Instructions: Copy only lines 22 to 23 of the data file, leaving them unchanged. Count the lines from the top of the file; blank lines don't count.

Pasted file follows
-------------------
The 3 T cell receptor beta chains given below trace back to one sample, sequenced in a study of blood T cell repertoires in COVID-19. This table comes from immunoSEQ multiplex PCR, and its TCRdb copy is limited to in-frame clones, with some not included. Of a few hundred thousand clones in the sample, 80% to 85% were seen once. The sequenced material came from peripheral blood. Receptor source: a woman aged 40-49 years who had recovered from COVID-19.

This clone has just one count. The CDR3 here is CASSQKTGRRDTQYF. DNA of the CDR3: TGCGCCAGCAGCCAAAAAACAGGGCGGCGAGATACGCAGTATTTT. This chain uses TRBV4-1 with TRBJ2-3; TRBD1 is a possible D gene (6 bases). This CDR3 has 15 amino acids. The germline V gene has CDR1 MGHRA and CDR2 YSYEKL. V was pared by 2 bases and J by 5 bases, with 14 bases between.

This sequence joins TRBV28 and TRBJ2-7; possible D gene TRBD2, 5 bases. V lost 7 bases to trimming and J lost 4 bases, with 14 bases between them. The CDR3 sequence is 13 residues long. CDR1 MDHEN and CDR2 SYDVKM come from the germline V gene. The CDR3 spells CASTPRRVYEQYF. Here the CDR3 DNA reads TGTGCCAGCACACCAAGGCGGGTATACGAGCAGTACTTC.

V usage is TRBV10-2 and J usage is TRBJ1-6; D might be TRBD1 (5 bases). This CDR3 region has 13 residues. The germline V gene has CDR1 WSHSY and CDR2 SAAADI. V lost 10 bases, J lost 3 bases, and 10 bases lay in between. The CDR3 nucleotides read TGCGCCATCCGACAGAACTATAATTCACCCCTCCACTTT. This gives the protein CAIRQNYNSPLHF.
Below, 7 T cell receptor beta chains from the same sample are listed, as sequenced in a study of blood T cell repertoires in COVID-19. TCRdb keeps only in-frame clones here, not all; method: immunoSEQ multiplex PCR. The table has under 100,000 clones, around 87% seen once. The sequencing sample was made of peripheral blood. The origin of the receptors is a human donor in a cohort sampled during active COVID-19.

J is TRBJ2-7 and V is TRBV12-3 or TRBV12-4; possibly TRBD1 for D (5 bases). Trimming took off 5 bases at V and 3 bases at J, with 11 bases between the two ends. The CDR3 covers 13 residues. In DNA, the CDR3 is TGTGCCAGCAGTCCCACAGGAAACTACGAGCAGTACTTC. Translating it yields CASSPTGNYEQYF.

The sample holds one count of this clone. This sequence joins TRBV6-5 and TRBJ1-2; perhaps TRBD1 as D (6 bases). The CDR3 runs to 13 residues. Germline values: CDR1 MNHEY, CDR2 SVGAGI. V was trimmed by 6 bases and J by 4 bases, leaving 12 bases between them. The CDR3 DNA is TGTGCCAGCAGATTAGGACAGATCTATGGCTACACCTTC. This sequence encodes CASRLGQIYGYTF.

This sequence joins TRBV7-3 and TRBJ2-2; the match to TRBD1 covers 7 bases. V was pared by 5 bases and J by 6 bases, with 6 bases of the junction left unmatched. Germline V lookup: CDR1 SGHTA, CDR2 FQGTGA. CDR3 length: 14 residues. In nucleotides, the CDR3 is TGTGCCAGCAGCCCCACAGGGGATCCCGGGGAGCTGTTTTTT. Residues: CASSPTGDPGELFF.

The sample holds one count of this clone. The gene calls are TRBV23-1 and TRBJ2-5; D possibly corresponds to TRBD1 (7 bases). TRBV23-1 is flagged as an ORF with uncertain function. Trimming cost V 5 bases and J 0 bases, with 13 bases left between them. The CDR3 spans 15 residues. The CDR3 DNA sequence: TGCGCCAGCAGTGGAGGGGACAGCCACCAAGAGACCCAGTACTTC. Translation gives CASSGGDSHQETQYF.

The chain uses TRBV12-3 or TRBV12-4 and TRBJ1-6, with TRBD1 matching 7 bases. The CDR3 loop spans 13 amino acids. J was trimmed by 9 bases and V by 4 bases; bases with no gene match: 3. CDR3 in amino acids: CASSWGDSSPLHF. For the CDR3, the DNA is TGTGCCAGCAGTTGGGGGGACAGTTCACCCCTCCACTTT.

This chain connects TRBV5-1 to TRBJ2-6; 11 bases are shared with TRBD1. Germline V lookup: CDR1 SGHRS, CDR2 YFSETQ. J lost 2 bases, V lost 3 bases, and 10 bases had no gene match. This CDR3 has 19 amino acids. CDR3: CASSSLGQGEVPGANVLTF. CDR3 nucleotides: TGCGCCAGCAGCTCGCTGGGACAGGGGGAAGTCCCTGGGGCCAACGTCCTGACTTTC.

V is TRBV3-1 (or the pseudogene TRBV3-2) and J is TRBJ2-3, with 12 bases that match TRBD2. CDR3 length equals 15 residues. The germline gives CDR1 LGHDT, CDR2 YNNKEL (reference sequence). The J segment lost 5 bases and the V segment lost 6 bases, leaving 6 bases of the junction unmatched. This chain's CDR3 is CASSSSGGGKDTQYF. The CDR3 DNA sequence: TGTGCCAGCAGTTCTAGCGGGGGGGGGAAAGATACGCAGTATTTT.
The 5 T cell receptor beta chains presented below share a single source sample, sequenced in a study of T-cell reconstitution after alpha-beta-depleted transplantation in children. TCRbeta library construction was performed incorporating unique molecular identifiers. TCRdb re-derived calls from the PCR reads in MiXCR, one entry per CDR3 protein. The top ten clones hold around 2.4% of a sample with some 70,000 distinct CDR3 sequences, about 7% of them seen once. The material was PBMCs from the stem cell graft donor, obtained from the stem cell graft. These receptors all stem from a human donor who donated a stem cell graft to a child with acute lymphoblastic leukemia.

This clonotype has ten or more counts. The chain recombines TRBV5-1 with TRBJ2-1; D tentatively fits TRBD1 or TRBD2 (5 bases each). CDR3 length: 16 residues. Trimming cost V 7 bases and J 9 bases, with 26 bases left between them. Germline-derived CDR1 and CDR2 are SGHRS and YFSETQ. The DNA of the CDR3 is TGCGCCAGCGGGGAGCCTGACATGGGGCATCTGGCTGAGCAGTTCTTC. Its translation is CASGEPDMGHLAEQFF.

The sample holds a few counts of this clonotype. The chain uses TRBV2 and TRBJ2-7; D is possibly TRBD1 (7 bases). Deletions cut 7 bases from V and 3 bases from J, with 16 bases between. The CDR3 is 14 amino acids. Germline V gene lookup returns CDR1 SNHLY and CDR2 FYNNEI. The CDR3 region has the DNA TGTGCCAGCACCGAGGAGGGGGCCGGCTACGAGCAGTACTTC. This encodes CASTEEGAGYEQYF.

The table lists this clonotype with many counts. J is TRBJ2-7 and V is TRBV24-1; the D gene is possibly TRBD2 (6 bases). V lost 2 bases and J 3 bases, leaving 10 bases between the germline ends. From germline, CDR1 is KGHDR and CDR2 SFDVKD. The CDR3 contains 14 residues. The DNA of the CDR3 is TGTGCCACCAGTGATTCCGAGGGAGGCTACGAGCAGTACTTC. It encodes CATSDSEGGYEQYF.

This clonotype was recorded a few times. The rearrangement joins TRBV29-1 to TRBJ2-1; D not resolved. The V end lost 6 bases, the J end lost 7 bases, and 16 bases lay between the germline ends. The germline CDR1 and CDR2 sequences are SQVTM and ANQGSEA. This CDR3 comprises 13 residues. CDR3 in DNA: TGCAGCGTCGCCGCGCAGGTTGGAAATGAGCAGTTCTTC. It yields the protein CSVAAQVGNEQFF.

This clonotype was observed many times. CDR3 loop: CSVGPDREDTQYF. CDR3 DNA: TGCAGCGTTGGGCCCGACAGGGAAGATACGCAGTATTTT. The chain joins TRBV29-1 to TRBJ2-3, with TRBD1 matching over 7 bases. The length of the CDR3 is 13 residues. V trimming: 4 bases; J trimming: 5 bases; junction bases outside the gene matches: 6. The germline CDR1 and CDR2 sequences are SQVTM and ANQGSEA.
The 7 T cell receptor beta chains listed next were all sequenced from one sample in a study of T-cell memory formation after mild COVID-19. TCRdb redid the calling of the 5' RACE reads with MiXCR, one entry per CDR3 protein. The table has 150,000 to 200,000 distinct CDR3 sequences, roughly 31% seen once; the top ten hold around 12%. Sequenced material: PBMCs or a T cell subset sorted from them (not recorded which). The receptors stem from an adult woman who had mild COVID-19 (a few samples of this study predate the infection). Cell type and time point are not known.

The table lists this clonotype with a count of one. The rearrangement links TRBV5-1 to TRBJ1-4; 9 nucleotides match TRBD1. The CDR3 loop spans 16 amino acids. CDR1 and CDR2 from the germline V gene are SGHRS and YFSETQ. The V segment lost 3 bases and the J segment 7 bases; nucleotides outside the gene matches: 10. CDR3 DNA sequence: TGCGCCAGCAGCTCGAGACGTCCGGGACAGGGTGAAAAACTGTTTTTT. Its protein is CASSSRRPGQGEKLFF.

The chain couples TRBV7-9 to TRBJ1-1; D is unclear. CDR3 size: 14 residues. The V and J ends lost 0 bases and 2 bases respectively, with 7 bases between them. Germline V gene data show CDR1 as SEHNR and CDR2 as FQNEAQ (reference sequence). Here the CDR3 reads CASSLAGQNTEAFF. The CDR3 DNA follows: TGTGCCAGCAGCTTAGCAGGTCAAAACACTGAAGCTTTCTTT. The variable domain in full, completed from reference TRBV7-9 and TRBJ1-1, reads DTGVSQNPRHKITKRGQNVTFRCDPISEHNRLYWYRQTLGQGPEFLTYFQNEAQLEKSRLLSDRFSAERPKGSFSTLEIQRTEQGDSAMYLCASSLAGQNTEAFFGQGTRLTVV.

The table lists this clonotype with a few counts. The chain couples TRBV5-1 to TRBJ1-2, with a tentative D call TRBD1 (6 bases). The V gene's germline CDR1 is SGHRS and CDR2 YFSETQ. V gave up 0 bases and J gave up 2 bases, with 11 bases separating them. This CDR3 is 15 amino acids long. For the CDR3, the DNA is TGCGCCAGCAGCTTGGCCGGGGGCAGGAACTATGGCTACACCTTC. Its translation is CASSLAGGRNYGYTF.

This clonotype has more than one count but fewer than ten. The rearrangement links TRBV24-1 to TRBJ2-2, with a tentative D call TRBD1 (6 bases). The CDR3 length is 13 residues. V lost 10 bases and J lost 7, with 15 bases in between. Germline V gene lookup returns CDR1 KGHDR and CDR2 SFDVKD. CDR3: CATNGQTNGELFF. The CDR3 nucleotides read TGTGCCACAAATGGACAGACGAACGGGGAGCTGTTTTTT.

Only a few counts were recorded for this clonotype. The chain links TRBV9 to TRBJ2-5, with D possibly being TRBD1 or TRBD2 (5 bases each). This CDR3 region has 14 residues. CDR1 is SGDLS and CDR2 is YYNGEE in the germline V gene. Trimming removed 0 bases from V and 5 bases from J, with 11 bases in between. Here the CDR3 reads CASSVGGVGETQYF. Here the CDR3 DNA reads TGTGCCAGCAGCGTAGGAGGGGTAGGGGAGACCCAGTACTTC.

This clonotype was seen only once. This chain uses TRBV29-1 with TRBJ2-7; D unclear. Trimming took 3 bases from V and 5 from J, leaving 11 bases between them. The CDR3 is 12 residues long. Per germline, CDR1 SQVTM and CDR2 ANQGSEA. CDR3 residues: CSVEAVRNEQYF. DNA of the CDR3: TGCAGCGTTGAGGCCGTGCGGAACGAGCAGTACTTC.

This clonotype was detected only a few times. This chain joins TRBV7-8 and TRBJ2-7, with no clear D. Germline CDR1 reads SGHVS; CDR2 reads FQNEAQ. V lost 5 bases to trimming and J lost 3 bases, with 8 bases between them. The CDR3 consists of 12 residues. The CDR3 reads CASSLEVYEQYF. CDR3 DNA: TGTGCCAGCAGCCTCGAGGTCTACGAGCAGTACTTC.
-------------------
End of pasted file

The table lists this clonotype with a few counts. The chain couples TRBV5-1 to TRBJ1-2, with a tentative D call TRBD1 (6 bases). The V gene's germline CDR1 is SGHRS and CDR2 YFSETQ. V gave up 0 bases and J gave up 2 bases, with 11 bases separating them. This CDR3 is 15 amino acids long. For the CDR3, the DNA is TGCGCCAGCAGCTTGGCCGGGGGCAGGAACTATGGCTACACCTTC. Its translation is CASSLAGGRNYGYTF.

This clonotype has more than one count but fewer than ten. The rearrangement links TRBV24-1 to TRBJ2-2, with a tentative D call TRBD1 (6 bases). The CDR3 length is 13 residues. V lost 10 bases and J lost 7, with 15 bases in between. Germline V gene lookup returns CDR1 KGHDR and CDR2 SFDVKD. CDR3: CATNGQTNGELFF. The CDR3 nucleotides read TGTGCCACAAATGGACAGACGAACGGGGAGCTGTTTTTT.